By Andy Bruce
LONDON (Reuters) - British house prices rose at the fastest annual rate in more than six years in February, even before finance minister Rishi Sunak announced new measures that have further pumped up the housing market, data showed on Wednesday.
House prices jumped by 8.6% from February 2020, the strongest annual increase since October 2014 and accelerating from 8.0% in January, the Office for National Statistics said.
Still, in month-on-month terms house prices were flat in February, chiming with other gauges of the housing market that pointed to a slowdown before Sunak's March budget announcement.
Other surveys, more timely but less comprehensive than the official data, suggest the measures announced by Sunak have poured new fuel on the housing market's pandemic boom.
On March 3 Sunak extended his COVID-19 emergency cut to a property purchase tax, known as stamp duty, and announced a new mortgage subsidy scheme for first-time buyers who cannot afford large deposits.
"Initial survey evidence suggests that the budget measures have given the housing market renewed life," said Howard Archer, chief economic adviser to the EY ITEM Club consultancy.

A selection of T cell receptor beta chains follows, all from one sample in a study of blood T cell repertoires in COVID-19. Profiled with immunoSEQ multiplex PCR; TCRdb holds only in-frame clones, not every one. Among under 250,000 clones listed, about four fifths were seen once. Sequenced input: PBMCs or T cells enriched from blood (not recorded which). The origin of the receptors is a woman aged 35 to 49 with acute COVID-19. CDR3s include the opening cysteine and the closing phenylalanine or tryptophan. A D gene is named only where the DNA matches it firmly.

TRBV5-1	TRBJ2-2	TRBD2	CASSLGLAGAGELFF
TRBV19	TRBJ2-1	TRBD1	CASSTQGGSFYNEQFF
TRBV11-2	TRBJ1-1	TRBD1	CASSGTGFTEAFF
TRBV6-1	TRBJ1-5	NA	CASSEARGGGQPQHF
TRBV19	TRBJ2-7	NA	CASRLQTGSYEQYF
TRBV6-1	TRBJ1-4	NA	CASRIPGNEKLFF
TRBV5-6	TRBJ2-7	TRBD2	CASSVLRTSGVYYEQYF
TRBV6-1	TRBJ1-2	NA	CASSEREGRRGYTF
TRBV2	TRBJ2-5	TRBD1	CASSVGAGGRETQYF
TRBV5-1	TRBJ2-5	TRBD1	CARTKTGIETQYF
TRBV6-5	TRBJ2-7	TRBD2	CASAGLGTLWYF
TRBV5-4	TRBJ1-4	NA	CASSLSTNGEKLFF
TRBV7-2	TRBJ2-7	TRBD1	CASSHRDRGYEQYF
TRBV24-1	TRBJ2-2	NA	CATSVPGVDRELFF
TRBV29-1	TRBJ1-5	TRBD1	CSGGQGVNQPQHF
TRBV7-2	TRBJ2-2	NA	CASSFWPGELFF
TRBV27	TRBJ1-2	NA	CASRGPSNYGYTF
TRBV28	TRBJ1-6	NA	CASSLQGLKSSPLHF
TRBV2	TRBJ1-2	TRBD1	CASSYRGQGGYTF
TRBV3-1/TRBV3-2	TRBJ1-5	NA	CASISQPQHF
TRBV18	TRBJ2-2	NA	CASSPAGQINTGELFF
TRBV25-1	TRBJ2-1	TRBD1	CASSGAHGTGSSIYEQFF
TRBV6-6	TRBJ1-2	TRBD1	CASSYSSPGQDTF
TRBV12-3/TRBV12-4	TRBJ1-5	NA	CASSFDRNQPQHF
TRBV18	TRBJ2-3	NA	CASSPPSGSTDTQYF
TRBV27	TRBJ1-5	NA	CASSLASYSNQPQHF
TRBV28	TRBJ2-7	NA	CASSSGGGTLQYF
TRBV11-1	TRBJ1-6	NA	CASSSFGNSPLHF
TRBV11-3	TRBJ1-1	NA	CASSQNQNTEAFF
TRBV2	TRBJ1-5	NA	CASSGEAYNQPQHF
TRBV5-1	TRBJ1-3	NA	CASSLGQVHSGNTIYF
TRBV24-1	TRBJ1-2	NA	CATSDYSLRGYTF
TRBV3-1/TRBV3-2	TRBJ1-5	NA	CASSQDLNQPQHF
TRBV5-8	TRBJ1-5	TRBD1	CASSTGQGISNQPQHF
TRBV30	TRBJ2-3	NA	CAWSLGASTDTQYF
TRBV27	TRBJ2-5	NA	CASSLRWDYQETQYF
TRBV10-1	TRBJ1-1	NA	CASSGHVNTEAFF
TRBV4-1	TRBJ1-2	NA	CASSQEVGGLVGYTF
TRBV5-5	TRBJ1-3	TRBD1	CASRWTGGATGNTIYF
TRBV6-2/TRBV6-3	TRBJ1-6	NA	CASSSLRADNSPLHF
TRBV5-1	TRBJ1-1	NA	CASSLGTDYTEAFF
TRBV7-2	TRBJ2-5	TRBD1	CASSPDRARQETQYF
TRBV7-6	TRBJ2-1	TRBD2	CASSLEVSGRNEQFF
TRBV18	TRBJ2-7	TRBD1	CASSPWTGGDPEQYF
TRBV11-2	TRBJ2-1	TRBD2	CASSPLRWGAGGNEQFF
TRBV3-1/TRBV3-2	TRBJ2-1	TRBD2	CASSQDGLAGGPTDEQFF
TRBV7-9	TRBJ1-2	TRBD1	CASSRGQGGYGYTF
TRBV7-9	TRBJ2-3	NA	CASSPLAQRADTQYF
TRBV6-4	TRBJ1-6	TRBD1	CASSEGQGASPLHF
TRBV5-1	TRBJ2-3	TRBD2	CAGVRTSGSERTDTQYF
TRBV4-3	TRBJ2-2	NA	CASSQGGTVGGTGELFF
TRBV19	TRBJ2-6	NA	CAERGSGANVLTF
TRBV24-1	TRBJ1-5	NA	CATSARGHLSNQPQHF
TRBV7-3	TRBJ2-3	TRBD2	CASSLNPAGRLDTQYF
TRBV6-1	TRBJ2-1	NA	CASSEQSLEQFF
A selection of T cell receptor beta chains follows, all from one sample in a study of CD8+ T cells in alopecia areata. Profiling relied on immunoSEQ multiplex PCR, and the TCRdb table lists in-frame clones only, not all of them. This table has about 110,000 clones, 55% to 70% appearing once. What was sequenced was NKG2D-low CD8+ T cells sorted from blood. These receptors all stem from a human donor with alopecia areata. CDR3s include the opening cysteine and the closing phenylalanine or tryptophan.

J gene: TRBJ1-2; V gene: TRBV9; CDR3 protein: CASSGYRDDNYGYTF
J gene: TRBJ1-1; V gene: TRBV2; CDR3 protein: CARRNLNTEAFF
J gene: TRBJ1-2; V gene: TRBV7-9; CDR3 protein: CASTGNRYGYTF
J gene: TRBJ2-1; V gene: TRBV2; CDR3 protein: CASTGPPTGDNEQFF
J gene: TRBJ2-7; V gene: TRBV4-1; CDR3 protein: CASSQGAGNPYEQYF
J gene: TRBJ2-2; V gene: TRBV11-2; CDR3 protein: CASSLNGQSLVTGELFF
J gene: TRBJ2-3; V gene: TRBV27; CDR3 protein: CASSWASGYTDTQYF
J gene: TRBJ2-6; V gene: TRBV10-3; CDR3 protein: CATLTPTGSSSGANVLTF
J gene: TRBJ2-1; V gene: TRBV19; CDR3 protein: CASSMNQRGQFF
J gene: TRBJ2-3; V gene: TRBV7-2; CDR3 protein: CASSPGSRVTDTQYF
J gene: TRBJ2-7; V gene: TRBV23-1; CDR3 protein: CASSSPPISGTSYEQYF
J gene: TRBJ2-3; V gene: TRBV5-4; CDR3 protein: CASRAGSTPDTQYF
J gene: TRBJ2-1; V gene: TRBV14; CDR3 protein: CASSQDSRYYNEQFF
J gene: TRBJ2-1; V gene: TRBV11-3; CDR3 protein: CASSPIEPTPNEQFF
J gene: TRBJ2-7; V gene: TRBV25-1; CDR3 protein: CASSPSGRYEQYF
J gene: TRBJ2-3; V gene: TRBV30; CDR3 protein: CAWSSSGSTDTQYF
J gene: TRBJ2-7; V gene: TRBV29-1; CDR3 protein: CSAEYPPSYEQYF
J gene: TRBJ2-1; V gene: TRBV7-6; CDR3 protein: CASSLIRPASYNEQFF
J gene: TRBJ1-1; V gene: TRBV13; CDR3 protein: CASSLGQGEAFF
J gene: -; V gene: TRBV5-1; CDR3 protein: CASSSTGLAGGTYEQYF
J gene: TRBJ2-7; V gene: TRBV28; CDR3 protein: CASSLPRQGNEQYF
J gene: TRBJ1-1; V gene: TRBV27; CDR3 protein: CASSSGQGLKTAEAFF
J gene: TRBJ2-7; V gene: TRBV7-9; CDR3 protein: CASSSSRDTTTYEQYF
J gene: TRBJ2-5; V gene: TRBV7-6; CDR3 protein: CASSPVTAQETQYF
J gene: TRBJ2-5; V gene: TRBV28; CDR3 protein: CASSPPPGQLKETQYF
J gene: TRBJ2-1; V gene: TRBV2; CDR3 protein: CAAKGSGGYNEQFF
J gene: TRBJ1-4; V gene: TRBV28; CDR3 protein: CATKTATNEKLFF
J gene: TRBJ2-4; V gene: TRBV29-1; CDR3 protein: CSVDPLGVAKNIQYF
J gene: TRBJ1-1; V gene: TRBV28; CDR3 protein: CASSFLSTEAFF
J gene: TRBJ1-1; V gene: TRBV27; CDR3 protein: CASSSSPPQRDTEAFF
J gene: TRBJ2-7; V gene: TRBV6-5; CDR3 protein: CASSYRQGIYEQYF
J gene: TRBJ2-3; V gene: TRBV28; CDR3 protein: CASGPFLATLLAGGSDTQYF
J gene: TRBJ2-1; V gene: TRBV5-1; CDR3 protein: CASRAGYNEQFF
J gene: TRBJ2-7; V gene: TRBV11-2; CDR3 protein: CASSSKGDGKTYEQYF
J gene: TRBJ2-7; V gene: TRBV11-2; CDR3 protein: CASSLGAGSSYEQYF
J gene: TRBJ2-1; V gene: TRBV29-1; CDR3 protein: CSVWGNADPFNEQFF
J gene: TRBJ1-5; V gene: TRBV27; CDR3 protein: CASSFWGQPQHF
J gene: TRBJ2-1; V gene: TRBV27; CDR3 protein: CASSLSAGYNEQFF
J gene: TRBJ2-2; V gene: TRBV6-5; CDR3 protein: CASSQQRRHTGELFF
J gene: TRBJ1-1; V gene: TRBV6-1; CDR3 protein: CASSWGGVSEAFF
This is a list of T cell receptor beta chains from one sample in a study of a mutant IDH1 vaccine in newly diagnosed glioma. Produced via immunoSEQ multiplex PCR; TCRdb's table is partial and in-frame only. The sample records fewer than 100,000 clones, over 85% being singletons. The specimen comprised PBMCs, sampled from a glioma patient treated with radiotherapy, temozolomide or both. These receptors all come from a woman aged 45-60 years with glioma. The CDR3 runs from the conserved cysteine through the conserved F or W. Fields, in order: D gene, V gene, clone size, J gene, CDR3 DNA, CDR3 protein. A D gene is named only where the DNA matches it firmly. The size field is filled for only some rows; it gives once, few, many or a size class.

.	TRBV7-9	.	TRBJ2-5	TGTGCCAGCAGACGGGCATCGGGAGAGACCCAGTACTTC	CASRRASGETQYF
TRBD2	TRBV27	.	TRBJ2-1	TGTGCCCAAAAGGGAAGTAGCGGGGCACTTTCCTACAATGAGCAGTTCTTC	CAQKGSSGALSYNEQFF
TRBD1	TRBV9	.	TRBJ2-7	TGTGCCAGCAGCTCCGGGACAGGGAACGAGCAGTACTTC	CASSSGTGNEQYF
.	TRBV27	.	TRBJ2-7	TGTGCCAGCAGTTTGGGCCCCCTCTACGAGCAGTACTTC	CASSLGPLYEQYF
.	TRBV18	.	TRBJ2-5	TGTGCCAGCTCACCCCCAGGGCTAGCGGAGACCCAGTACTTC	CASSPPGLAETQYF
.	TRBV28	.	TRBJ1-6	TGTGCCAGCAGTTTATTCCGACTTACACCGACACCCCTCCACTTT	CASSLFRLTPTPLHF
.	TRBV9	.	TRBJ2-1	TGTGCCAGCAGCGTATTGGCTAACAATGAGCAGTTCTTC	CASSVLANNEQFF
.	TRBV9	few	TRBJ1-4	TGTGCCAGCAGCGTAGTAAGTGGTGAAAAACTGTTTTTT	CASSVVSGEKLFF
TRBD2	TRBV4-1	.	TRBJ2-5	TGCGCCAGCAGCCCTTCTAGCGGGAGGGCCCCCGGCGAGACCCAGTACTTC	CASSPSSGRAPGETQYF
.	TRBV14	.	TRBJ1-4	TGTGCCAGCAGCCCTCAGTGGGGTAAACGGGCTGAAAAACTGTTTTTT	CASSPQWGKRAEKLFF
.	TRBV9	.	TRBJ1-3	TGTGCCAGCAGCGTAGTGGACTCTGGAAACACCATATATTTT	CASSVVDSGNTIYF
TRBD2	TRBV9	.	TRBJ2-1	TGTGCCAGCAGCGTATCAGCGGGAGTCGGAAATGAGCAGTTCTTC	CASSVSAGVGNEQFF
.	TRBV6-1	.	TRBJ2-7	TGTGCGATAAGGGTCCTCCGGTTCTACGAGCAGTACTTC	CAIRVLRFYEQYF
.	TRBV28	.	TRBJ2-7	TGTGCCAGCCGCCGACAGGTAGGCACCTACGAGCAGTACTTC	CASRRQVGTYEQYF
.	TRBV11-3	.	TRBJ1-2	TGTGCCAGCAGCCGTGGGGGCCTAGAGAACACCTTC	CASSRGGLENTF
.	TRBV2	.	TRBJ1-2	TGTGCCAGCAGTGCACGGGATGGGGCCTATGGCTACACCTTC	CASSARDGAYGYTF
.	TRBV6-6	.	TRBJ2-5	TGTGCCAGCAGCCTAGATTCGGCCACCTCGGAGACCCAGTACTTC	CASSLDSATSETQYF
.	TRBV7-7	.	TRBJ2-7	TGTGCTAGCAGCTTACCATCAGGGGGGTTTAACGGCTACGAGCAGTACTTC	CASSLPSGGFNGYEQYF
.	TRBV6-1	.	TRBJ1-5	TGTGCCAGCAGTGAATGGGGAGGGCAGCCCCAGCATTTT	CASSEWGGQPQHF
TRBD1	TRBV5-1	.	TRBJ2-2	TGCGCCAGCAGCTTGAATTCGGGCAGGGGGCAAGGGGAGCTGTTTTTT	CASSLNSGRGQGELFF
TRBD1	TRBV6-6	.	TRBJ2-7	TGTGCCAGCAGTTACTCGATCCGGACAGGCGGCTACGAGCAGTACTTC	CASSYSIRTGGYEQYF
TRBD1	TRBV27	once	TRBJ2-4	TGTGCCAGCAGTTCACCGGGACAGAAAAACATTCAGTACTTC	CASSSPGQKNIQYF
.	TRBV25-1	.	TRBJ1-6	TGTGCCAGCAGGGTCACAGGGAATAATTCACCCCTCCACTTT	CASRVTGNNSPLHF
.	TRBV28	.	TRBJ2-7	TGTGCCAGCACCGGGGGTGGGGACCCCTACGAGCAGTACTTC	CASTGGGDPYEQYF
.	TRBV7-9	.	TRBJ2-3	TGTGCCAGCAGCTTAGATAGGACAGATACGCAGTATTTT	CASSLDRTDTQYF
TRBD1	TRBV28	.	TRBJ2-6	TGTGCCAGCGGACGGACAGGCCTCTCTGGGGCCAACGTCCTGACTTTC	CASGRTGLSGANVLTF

He said prices would continue to rise in the near term.
During lockdowns to contain the COVID-19 pandemic, Britons rushed to buy larger houses with gardens in less urban locations.
The ONS said prices of detached houses rose by 9.1% in the year to February, compared with 6.7% for flats and maisonettes.
London saw the weakest gain in house prices among all of the United Kingdom's regions, with a 4.6% increase in the year to February. By contrast, prices in the north west of England surged by almost 12%.
(Reporting by Andy Bruce; Editing by William Schomberg and Gareth Jones)